You’re currently a Political Counsellor at the British High Commission in Pretoria. What does it entail?
As the Political Counsellor role in Pretoria, I work with my three teams to deliver in the following areas: UK/SA joint work on international foreign policy issues; bilateral engagement with South Africa, including on mutual priorities such as climate change, science and innovation and education; and our communications efforts – internally, externally in South Africa, regionally and globally.
How did you get there?
There is no set career path in the Foreign and Commonwealth Office (FCO). I’ve been in the FCO for 12 years, and worked on areas ranging from multilateral diplomacy (environmental policy, UN peacekeeping, EU engagement, NATO) to traditional bilateral policy, with the countries of Eastern Europe and Central Asia. When the South Africa job came up – as a maternity cover opportunity – I knew that it would be a perfect next step for me, not least as I’d lived and worked on the African continent before joining the FCO – and loved it.
You have spent most of your career so far at FCO. Why did you decide to join and then to stay?
I didn’t start out wanting to be a diplomat. I studied environmental sciences at university and was convinced that I would make a full career out of that discipline. I worked for several years in Africa, starting as a pure environmentalist, developing into a sustainable development expert, and then branching into post-conflict work. By the end of my time in Africa, I’d worked closely with the British Embassies in Tanzania, Rwanda (also covering Burundi), Kenya, Uganda and Zaire (later DRC). I still didn't know if I wanted a diplomatic career, but it became an option I was interested in considering: I took the civil service exams – passed, then took the FCO exams and passed those too. I then thought – “I’ve got this far, I might as well try it out, I can leave if it isn’t for me” – 12 years later I couldn’t be happier that I gave it a shot.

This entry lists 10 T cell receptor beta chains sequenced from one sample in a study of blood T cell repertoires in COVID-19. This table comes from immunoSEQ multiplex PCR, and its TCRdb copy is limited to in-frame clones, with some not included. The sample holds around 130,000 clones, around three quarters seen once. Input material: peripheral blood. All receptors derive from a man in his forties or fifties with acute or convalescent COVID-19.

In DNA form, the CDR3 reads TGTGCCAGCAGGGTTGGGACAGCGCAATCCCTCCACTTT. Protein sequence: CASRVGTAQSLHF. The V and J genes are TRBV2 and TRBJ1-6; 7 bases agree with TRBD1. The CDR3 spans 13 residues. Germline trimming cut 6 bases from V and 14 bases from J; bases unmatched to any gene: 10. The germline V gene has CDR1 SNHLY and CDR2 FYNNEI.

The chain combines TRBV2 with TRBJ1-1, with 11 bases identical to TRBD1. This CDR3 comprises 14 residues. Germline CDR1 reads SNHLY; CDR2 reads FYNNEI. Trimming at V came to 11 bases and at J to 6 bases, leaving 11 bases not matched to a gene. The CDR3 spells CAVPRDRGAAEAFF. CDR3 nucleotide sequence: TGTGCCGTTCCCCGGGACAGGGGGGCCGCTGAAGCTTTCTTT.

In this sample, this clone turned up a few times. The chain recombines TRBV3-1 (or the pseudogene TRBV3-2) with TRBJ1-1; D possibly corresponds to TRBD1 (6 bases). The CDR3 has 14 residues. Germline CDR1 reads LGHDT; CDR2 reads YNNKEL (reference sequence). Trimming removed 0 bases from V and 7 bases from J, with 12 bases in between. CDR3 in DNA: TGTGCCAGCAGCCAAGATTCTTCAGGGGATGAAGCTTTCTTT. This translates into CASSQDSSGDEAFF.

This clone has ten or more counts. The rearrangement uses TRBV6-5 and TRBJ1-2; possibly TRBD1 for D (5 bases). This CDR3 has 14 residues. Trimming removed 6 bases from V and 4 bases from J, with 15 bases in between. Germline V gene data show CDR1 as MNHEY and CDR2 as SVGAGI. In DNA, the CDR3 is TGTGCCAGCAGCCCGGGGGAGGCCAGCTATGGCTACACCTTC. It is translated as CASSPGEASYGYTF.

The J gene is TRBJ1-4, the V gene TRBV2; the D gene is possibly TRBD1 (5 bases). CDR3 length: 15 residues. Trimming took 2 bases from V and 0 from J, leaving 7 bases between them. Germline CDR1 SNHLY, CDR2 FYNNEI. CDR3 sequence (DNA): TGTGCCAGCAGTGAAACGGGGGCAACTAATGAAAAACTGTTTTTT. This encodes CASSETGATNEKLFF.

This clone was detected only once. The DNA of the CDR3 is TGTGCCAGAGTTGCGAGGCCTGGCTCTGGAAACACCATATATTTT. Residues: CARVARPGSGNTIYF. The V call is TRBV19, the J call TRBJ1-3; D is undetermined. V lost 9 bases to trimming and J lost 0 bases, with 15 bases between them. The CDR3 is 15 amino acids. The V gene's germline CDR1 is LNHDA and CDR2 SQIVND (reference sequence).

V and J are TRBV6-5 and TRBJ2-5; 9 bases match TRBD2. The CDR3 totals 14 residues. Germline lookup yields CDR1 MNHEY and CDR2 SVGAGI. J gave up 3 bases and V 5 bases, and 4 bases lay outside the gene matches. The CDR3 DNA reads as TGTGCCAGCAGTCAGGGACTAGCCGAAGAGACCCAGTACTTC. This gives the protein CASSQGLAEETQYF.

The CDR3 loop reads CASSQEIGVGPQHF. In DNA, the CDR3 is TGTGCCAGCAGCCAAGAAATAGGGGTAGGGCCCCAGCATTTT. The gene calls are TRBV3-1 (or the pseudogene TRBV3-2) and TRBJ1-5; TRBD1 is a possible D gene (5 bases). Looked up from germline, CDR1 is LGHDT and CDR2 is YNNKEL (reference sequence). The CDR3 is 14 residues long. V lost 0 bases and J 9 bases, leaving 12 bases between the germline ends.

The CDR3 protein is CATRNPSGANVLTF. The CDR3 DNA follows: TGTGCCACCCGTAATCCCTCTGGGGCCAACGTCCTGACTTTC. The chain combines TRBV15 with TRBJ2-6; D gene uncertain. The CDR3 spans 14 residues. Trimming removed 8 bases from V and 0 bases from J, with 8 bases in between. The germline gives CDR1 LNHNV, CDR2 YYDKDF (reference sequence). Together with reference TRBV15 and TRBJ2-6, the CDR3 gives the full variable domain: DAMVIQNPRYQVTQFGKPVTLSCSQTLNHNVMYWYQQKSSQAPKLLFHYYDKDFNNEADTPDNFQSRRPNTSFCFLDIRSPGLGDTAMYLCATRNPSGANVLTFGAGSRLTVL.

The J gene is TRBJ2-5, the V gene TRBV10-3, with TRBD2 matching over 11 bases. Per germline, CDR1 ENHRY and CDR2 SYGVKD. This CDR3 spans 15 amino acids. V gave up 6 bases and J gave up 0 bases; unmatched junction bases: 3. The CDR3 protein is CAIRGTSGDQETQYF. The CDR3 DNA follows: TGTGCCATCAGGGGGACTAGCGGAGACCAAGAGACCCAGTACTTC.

Your jobs at the FCO have been both in London and abroad. How does that make a difference?
In London you are responsible for shaping policy: analysing policy options, considering the risks and mitigation, discussing ideas as widely as necessary and putting them to Ministers for decisions. Overseas, the emphasis is on delivery of that policy: talking to opposite numbers from the host country as much as possible on the many/varied policy areas, enthusing them to work with us, and delivering joint initiatives.
What would you advise to a woman who wants to join the FCO?
I’d advise her to go for it! I know that for many women the work-life balance can be an issue. But the modern FCO is a diverse and flexible place to work. People need to manage their work/life balance in different ways as they go through their careers – sometimes needing to work part-time; job-share; work remotely or take some time away from the FCO to do other things. The FCO allows for all of these variants for all staff, and as the technology improves, so too do the flexible career options. So there are no blockages to a long and successful career.
You have a BSc and an MSc in Environmental Science. How have you used those in your career?
I used my academic qualifications directly in those early days in Africa before joining the FCO, and I’ve used them directly since – as an environmental policy officer when I first joined the FCO, and, more recently, with oversight of our climate change work in South Africa. But more broadly, I’ve found that the academic and scientific discipline needed for my degrees is also useful in ensuring that I analyse policy options robustly and thoroughly, considering risks/benefits and building in monitoring/ evaluation.